Use this URL to cite or link to this record in EThOS:
Title: The political economy of foreign aid flows
Author: Li, Jie Sheng
Awarding Body: University of Birmingham
Current Institution: University of Birmingham
Date of Award: 2016
Availability of Full Text:
Access from EThOS:
Access from Institution:
This thesis examines the rise in bilateral aid disbursements over multilateral aid between 2000 and 2010. It would be simply stated that such a trend would be due donor nations focusing on strategic self-interests. I argue, using a combination of principal-agent theory, foreign policy analysis and the effect of institutions, that new political actors in donor nations found a window of opportunity to alter the level foreign disbursements and in several cases, increase the overall level of foreign aid. Bilateral aid eventually rose due to both the worldviews of these new decision makers as well as how their policies were influenced and shaped by local institutions. In this thesis, I focus on the US, the UK and Japan as donor nations and the World Bank’s International Development Association. In the US case, political and cultural institutions along with the worldviews Bush Administration officials shifted US bilateral aid upwards. In the UK, local institutions along with the perspectives of New Labour officials result in higher British bilateral aid disbursements. Japan’s political actors initially focused on the country’s economy but later actors, with their worldviews and shaped by historical norms, increased Japan’s bilateral aid vis-à-vis its contributions to IOs.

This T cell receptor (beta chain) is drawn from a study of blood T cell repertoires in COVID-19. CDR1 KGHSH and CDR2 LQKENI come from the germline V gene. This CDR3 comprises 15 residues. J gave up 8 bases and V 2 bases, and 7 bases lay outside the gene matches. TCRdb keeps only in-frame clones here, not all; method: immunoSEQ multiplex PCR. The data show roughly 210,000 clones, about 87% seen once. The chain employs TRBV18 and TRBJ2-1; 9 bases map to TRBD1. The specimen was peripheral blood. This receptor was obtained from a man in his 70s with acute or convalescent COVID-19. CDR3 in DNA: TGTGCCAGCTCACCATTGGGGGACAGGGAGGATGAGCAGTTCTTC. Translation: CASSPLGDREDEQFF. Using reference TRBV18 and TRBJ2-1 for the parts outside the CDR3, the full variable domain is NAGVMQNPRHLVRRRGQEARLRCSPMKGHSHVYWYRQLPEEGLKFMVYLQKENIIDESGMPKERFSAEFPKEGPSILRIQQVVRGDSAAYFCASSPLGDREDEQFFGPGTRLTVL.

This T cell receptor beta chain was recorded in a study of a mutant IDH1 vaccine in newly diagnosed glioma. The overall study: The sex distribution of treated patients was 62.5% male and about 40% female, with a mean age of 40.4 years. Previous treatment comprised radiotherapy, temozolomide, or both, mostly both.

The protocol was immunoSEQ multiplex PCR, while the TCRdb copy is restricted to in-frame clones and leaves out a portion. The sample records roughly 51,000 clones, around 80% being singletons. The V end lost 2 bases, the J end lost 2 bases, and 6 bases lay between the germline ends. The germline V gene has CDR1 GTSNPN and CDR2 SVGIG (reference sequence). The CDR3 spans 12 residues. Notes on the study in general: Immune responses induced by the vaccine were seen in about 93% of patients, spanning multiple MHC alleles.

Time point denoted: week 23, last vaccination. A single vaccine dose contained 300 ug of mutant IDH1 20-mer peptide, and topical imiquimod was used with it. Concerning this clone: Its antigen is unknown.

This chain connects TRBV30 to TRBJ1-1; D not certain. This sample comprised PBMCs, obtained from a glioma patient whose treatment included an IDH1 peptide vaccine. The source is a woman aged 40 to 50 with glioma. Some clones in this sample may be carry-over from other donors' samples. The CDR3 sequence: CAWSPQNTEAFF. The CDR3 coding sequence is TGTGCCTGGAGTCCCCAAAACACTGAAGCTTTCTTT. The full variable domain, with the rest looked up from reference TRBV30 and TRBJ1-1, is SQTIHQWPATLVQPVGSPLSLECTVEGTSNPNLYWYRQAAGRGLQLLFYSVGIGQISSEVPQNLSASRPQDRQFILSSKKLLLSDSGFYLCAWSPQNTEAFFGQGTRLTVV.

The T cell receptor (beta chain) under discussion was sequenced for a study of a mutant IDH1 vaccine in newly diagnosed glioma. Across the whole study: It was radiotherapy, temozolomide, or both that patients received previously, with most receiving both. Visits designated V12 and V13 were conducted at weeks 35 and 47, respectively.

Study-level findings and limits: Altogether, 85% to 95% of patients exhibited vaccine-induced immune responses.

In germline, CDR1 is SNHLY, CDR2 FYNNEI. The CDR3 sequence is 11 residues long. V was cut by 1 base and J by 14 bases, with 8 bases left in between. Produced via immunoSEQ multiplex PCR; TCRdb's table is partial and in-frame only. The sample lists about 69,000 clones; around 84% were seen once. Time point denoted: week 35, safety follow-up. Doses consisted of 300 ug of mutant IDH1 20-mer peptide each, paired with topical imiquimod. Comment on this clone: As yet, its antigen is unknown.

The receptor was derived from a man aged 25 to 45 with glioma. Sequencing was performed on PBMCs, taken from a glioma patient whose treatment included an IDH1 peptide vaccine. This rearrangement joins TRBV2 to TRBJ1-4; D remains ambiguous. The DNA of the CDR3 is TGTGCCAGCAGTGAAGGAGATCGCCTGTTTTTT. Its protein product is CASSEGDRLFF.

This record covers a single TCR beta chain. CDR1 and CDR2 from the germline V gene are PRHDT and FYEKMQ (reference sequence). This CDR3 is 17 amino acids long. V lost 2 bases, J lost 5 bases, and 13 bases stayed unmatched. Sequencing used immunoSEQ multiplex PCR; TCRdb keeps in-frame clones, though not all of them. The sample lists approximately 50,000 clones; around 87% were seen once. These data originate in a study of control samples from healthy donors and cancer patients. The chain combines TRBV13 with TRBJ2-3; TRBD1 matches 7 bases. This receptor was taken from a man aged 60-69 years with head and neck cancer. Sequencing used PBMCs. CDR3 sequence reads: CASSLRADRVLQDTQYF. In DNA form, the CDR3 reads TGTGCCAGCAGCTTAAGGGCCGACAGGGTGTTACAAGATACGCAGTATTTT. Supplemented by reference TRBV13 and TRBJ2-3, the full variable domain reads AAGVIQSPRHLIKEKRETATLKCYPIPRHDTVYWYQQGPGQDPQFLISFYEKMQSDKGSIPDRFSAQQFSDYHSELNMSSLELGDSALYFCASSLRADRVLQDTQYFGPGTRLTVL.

Supervisor: Not available Sponsor: Not available
Qualification Name: Thesis (Ph.D.) Qualification Level: Doctoral
EThOS ID:  DOI: Not available
Keywords: HC Economic History and Conditions ; JF Political institutions (General) ; JZ International relations